The religious blog Archbishop Cramer highlights a new report from the Westminster All Party Parliamentary Group for International Freedom of Religion or Belief.
The politicians had gathered evidence about the quality of the assessment of religion-based asylum claims in the UK and the impact of the asylum procedure on the fairness and quality of decision-making.
Can you name the twelve apostles or when is Pentecost? How many books are in the Bible? Who betrayed Jesus to the Romans?
These are some of the questions asked of asylum seekers during their interview with the Home Office as part of their application to stay in the UK. Whilst they may seem reasonable, a new report reveals that such questions, often referred to as “Bible trivia”, are a very poor way of assessing a conversion asylum claim and result in wrong decisions and expensive appeals.
The report recommends:
Further training is required to ensure that UK Visa and Immigration (UKVI) decision-making is consistent with UKVI guidance. This report demonstrates that there is a disparity between Home Office policy guidelines and what is actually happening in practice.
The blog’s deputy editor Gillian Scott writes:
The levels of ignorance displayed by some Home Office officials toward Christian asylum seekers is nothing short of appalling. Admittedly, the assessment of religious persecution is likely to be complex and demanding: the report’s authors find that there is already sufficient, sound and nuanced guidance formulated by the Home Office to assist in assessing applications, but too often it is ignored or poorly implemented. Knowledge of churches and liturgies is sometimes based on a quick survey of churches’ websites, which may have limited information. In one case, the official had not realised that an Anglican Church can also be an Evangelical one, and thus found the applicant’s testimony inconsistent as it did not match the church’s public information on its website.
Mohammad was an active house church leader in Iran. His case was refused because the Home Office did not believe he was a Christian. He lost his first appeal because of mistranslation of Christian terminology at the hearing. During the tribunal hearing, the judge asked him to state the name of the last book of the Bible. Mohammad responded Mokashefe, which is the Farsi word for Revelation; the Muslim interpreter repeated the same word to the Judge. The judge in his decision stated that the last book of the Bible was not Mokashefe but rather the book of Revelation. Mohammad also did not have any lawyer and therefore could not answer all the judge’s questions promptly as he was under a lot of pressure. He won his case at the Upper Tribunal though after instructing a lawyer, having a witness and having a different interpreter.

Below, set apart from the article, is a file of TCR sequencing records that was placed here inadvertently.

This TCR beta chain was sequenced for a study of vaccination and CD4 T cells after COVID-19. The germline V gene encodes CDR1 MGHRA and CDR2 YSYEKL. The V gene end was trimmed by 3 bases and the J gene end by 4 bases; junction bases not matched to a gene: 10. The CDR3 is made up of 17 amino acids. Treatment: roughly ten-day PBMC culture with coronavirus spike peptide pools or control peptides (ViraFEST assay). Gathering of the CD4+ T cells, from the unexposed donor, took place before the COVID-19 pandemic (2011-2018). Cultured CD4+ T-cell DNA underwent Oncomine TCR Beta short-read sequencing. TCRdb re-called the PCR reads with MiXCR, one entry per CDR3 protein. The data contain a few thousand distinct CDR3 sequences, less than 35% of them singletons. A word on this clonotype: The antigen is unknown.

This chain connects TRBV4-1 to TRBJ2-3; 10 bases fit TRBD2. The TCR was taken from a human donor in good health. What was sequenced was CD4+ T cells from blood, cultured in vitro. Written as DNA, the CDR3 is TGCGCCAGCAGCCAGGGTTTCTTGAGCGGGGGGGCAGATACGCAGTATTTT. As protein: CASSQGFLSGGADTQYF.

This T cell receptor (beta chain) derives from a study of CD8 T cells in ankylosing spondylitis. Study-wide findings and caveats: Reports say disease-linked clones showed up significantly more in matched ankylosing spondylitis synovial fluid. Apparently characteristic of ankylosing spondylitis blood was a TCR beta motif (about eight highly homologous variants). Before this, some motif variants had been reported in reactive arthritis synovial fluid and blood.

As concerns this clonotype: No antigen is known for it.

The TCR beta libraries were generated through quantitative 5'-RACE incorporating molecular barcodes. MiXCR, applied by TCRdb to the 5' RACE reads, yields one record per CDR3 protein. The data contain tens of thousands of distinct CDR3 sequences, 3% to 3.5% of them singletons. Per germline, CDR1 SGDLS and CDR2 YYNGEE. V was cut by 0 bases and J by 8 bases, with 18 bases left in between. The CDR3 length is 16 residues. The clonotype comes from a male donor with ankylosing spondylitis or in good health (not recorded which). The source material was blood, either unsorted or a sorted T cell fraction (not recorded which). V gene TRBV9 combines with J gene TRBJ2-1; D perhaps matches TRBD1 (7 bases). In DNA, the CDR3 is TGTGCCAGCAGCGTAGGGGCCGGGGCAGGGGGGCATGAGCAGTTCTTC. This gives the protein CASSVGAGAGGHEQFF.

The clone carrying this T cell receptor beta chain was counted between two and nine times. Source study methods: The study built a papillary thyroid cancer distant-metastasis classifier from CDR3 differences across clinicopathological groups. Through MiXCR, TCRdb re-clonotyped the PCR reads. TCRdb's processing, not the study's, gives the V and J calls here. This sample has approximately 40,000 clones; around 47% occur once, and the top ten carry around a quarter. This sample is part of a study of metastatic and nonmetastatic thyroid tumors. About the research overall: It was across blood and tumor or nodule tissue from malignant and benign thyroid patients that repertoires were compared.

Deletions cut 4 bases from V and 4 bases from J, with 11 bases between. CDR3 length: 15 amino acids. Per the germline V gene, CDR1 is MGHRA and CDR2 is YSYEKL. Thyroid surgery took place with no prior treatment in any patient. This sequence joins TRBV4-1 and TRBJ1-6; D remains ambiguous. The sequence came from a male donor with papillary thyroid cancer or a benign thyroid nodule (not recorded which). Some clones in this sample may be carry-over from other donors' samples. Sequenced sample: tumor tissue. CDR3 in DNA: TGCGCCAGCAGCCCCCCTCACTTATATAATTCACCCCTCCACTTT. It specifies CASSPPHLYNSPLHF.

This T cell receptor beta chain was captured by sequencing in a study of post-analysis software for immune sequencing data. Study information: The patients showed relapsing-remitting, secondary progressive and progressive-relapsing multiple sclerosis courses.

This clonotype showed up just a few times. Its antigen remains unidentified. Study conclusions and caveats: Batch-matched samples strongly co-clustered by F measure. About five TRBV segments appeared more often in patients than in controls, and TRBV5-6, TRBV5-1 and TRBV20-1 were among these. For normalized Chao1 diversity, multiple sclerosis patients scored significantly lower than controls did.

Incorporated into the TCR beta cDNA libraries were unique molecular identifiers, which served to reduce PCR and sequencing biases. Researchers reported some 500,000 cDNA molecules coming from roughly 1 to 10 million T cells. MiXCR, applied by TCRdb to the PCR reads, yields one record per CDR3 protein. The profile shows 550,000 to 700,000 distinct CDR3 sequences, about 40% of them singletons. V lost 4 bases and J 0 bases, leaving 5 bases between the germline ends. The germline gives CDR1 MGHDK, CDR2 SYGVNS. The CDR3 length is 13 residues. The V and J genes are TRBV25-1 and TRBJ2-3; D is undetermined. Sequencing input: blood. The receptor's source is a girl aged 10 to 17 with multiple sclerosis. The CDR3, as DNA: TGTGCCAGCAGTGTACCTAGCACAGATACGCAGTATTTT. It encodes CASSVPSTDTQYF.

The blog post finishes with a challenge:
We may be shielded from the worst horrors of religious persecution in our cosy corner of the world, but that does not excuse the treatment of the relatively small numbers who do make it to our shores. Is it really too much to ask the Home Office to open its eyes and start treating Christian asylum seekers with the (dare we say Christian) decency and fairness that they deserve?
His Grace Bishop Angaelos, General Bishop of the Coptic Orthodox Church in the UK and Moderator of Churches Together in Britain and Ireland is also founder and of the Asylum Advocacy Group. Involved with the report, upon publication he commented:
“We have been working in collaboration with the Home Office for several years to ensure that the measures applied to determine the credibility of applications do not inadvertently disadvantage those truly in need of refuge and support.
“While many have the benefit of freely choosing their faith or belief in some parts of the world, there are others for whom this decision makes them vulnerable to persecution, to the extent of sometimes threatening their very existence.
“Conscious of the fact that some will desire to abuse the system, we must not forget the humaneness with which those legitimately applying on religious freedom grounds should be treated. This is not just a matter of statistics, because even if one case is misjudged, that represents one life placed at greater risk.”